Table of Contents

## NCERT Exercise Solutions – Chemistry Chapter 2 Solutions

### 2.1 Define the term solution. How many types of solutions are formed? Write briefly about each type with an example.

**Ans-** A solution is a molecularly homogenous mixture of two or more components. The component of the combination that is present in the smallest amount is referred to as the SOLUTE, and the component that is present in the largest amount as the SOLVENT. For instance, a small amount of water and sugar (solute) dissolved (solvent).

SOLUTE + SOLVENT = SOLUTION

Types of Solution Examples

Gaseous solutions

(b) Gas in a liquid Vaporized water

Vaporized water smoke, N2 gas, and camphor vapour

Liquid solutions

(a) Liquid in liquid, such as water with ethanol dissolved in it.

(b) Solid in a liquid Saline water, sugar dissolved in it, etc.

Solid solutions

(a) Gas in solid Hydrogen in palladium solution

(b) Liquid in solid amalgams, such as Na-Hg

### 2.2 Give an example of a solid solution in which the solute is a gas.

**Ans-** For example: tungsten carbide, where tungsten atoms are arranged in a face centred cubic pattern with carbon atoms in octahedral holes.

### 2.3 Define the following terms:

(i) Mole fraction (ii) Molality

(iii) Molarity (iv) Mass percentage.

**Ans-** **(i)** Mole fraction is the ratio of the amount of one component, expressed in moles, to the total amount of solute and solvent present in the solution.

The mole fraction is calculated as follows: moles of the component divided by the sum of all component moles.

The symbol for it is x.

In a binary solution, where nA is the number of moles of solute and nB is the number of moles of solvent, the mole fraction of the solute is given as:

**(ii)** Molality (m) is defined as the number of moles of the solute per kilogram of the solvent. It is expressed as:

**(iii)** Molarity is the measure of how many moles of a solute are dissolved in one litre of a solution.

M is a representative of it.

**(iv)** Mass percentage: It is the amount of solute in grams present in 100g of solution.

### 2.4 Concentrated nitric acid used in laboratory work is 68% nitric acid by mass in aqueous solution. What should be the molarity of such a sample of the acid if the density of the solution is 1.504 g mL–1?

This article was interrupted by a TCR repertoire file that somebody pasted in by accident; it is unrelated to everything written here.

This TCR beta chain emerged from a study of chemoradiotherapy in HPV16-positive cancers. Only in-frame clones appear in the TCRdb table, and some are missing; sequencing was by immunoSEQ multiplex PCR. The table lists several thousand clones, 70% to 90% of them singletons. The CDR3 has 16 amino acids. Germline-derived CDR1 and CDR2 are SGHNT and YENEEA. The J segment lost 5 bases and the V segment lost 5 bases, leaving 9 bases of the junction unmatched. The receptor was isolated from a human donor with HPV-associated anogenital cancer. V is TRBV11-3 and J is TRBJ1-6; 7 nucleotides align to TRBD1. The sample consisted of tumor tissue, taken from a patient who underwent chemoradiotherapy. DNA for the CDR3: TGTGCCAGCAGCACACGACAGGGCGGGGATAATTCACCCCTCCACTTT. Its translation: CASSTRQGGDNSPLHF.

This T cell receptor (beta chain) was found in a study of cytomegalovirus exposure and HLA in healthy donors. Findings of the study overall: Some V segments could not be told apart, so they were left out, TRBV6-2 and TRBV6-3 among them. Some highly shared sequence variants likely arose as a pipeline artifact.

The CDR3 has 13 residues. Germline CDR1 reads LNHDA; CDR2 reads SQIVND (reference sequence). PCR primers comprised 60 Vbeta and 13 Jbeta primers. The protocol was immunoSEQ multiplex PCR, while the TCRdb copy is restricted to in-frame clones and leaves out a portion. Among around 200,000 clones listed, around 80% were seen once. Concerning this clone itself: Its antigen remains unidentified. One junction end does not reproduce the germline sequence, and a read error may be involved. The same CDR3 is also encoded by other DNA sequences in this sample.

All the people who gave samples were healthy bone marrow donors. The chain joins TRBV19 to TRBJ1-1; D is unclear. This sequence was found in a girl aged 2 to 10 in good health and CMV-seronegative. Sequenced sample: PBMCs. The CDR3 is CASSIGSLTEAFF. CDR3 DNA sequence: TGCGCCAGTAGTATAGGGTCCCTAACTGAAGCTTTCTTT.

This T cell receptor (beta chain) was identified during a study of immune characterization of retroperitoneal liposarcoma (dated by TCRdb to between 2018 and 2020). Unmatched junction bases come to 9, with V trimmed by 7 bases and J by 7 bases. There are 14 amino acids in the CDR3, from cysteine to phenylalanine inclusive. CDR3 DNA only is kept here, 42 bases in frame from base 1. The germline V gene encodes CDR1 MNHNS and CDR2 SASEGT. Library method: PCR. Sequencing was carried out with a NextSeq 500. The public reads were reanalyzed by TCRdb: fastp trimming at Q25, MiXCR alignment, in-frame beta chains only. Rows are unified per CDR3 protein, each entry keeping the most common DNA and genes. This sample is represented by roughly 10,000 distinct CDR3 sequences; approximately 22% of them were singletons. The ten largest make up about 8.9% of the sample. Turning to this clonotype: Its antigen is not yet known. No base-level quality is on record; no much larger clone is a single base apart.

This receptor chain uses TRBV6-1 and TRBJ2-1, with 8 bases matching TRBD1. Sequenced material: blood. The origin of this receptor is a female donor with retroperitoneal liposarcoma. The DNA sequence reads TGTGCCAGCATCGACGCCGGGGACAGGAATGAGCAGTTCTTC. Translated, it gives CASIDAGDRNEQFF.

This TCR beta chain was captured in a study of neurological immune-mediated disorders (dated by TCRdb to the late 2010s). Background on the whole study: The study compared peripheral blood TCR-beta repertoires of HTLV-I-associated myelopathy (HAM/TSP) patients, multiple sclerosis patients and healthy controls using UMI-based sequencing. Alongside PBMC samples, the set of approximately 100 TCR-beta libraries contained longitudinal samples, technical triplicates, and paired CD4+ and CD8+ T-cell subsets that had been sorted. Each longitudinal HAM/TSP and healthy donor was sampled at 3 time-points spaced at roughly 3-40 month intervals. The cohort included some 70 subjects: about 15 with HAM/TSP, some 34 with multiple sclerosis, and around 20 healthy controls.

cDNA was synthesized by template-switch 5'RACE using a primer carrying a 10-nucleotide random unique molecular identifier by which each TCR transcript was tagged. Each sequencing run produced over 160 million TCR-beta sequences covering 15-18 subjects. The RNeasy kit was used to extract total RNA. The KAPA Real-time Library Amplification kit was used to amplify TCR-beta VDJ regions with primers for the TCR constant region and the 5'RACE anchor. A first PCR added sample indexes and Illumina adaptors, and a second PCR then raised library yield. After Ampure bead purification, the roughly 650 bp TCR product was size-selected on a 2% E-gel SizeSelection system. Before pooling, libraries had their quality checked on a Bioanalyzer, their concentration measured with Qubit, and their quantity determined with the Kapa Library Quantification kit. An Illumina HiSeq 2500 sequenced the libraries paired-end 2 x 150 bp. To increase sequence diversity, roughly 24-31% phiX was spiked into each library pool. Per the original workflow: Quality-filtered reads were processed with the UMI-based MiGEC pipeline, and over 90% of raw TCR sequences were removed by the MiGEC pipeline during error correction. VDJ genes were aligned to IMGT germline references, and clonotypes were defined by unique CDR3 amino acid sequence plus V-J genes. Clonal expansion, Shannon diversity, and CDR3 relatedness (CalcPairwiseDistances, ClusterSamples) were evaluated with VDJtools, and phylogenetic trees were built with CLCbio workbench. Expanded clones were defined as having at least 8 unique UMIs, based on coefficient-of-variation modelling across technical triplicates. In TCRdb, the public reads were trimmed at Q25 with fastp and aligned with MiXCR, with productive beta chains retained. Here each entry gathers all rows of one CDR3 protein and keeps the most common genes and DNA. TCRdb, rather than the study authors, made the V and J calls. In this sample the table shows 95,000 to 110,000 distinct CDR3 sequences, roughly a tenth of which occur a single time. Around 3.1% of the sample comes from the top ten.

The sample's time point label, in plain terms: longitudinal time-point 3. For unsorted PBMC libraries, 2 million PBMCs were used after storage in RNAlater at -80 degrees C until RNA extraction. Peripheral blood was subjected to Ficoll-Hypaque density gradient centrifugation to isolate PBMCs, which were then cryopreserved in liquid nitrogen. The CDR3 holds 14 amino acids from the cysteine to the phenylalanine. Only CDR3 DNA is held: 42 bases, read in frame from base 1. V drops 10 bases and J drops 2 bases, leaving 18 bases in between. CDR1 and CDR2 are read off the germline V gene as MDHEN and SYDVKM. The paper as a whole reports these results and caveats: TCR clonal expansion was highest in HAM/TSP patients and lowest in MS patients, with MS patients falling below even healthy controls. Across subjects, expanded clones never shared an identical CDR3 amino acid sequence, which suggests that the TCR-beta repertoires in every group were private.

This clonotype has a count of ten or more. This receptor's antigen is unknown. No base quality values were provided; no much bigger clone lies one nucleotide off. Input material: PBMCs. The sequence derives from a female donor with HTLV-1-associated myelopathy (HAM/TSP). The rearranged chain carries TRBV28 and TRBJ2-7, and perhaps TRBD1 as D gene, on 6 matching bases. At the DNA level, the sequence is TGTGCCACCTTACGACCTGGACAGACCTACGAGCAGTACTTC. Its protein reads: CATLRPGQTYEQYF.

**Ans-** Nitric acid that has been concentrated for use in lab work has a mass concentration of 68% in an aqueous solution. This indicates that in 100 g of the solution, 68 g of nitric acid have been dissolved.

Molar mass of nitric acid (HNO_{3}) = 1 × 1 + 1 × 14 + 3 × 16 = 63 g mol – 1

Then, number of moles of HNO_{3} = 68 / 63 mol = 1.08 mol

Also density = 1.504g/mL-1 (given)

Therefore from the formula density = mass / volume, we get

Volume of solution = 1000/1.504 = 66.49 mL

Therefore molarity of nitric acid = (1.08/66.49) x 1000 = 16.24 M

### 2.5 A solution of glucose in water is labelled as 10% w/w, what would be the molality and mole fraction of each component in the solution? If the density of solution is 1.2 g mL–1, then what shall be the molarity of the solution?

**Ans-**

### 2.6 How many mL of 0.1 M HCl are required to react completely with 1 g mixture of Na2CO3 and NaHCO3 containing equimolar amounts of both?

**Ans-** Let the amount of Na_{2}CO_{3} in the mixture be x g.

Then, the amount of NaHCO_{3} in the mixture is (1 − x) g.

Molar mass of Na_{2}CO_{3} = 2 × 23 + 1 × 12 + 3 × 16

= 106 g mol−1

Now moles of Na_{2}CO_{3} = x / 106

& moles of NaHCO_{3} = 1-x / 84

Now according to question , number of moles of Na_{2}Co_{3} = number of moles of NaHCO_{3}

Therefore x / 106 = 1-x / 84

84x = 106-106x

84x +106x = 106

190x = 106

Or

x = 106 / 190 = 0.558

Therefore moles of Na_{2}Co_{3} = 0.558 / 106 = 0.00526

&

moles of NaHCO_{3} = 1 – 0.558 / 84 = 0.0053

Now Hcl reacts with Na_{2}Co_{3} & NaHCO_{3} as follows:

Na_{2}Co_{3} + 2Hcl 2Nacl + H_{2}o + CO_{2}

NaHCO_{3} + Hcl Nacl + H_{2}o + CO_{2}

From the above reactions, 1 mol of Na_{2}Co_{3} will react with 2 mol of Hcl

Therefore 0.00526 mol of Na2Co3 will react with 2 x 0.00526 mol of Hcl & similarly 0.00526 mol of NaHCO3 will react with 0.00526 mol of Hcl

Total moles of Hcl required to react with mixture of NaHCO_{3} & Na_{2}Co_{3}

= 2 X 0.00526 + 0.00526 =0.01578 mol

Also according to question 0.1 mol of 0.1 M Hcl is present in 1000 ml

### 2.7 A solution is obtained by mixing 300 g of 25% solution and 400 g of 40% solution by mass. Calculate the mass percentage of the resulting solution.

**Ans-** According to the above information,

the solute in 300g of a 25% solution is equal to (300 x 25)/100, or 75g,

while the solute in 400g of a 40% solution is equal to (400 x 40)/100, or 160g.

Total solute = 75 + 160 = 235g

Total solution is as stated in the question: 300 + 400 = 700g

Final solution solute content = (235 x 100) / 700 = 33.57%